Humans around the world are consuming far more natural resources than our planet can continue to sustain, condemning the majority of people to ecological poverty, according to new research.
When researchers tried to put a number on our natural resource deficit for the year 2017, they found our global population of over 7.5 billion people had spent 173 percent of the world's total biocapacity that year.
This is obviously a major overshoot, and it's part of a trend that has gotten much worse in recent decades. In 1980, humanity was using only 119 percent of the world's biocapacity.
Much of the surge in demand since then has been driven by wealthier nations, requiring higher and higher standards of living, even if they have to buy resources from elsewhere.
Today, nearly three quarters of all people live in nations with lower-than-average incomes and a scarcity of natural resources, which means they simply can't compete.
Clearly, the path we are on today cannot be trod forever. If the world is truly serious about eradicating poverty, then experts say we cannot keep ignoring the limiting factor that is Earth's resources.
Dividing the world's countries into four categories, based on their gross domestic product (GDP) per capita and their local ecological deficit, researchers have illustrated an unsustainable shift in humanity's demand for resources.
If we don't seek to rapidly improve resource security - through conservation and restoration, fossil fuels cuts, sustainable development, and shifting consumption patterns - the authors argue our natural capital will be unable to recover, and our hope for a more equal future will be wholly undermined.
In the year 1980, 57 percent of the global population lived in a country with the "double curse" of a below-average income and a deficit in biological resources, the researchers found. In 2017, that number had jumped to 72 percent.
On the other hand, higher income countries with resource deficits make up only 14 percent of the world population, but this minority demands an astonishing 52 percent of the planet's biocapacity.
Switzerland and Singapore are two notable nations that fall into this latter category, which means they are shielded from resource insecurity because they have the money to buy what they need from other places.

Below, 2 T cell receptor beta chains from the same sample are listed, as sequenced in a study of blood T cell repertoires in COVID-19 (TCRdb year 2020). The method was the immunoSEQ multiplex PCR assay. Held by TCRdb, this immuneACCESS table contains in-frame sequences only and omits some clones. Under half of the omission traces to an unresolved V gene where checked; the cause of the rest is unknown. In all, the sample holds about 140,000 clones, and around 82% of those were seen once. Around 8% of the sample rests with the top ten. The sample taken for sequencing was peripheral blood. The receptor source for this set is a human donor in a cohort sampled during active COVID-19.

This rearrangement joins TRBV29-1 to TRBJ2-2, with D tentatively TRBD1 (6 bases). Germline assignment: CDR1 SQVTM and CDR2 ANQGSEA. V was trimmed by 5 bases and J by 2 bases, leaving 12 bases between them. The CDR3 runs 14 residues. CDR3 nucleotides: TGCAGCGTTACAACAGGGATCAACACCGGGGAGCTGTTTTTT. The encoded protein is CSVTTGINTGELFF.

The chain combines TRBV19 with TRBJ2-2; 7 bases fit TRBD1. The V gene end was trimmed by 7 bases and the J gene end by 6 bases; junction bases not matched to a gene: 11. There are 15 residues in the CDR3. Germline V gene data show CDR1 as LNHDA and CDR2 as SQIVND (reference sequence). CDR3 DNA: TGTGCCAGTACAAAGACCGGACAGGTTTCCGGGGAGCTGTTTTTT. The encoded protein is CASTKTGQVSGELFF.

To live in a truly sustainable way, scientists think we should be using no more than half our planet's resource capacity, but if everyone in the world lived like those in higher income, low resource countries, like Switzerland, we would need roughly 3.67 planet Earths to meet global demand.
"If the development patterns of these cities or territories are not replicable, there is only one way for such entities to avoid their own demise: they must be certain that they can financially outcompete everybody else on this planet forever to secure their resource metabolism," the authors conclude.
"Requiring such a strategy to succeed is precarious for regions at any income level."
But it's especially dangerous for lower income regions, who cannot compete for resources at the same level. Without assistance from wealthier nations, there's really not a lot these nations can do.
In fact, researchers argue lower income countries currently face a catch-22. Continuing with the status quo will no doubt make their current resource crisis worse, but making rapid changes to human resource consumption will also cost a lot of money, which many simply cannot afford.
What's more, because wealthier nations consume many more resources than are absolutely necessary to live, they have much more wiggle room in the face of future disaster.
In an economic downturn, for instance, a loss of resources isn't as catastrophic for Spain as it would be for Niger or Kenya, where such a rapid loss could erode food and energy security for many more people, putting their very lives at risk.
"This paper strengthens the case that biological resource security is a far more influential factor contributing to lasting development success than most economic development theories and practices would suggest," the authors conclude, "and shows how unevenly it affects distinct human populations."
Clearly, we are spending more than humanity or our planet can afford.
The study was published in Nature Sustainability.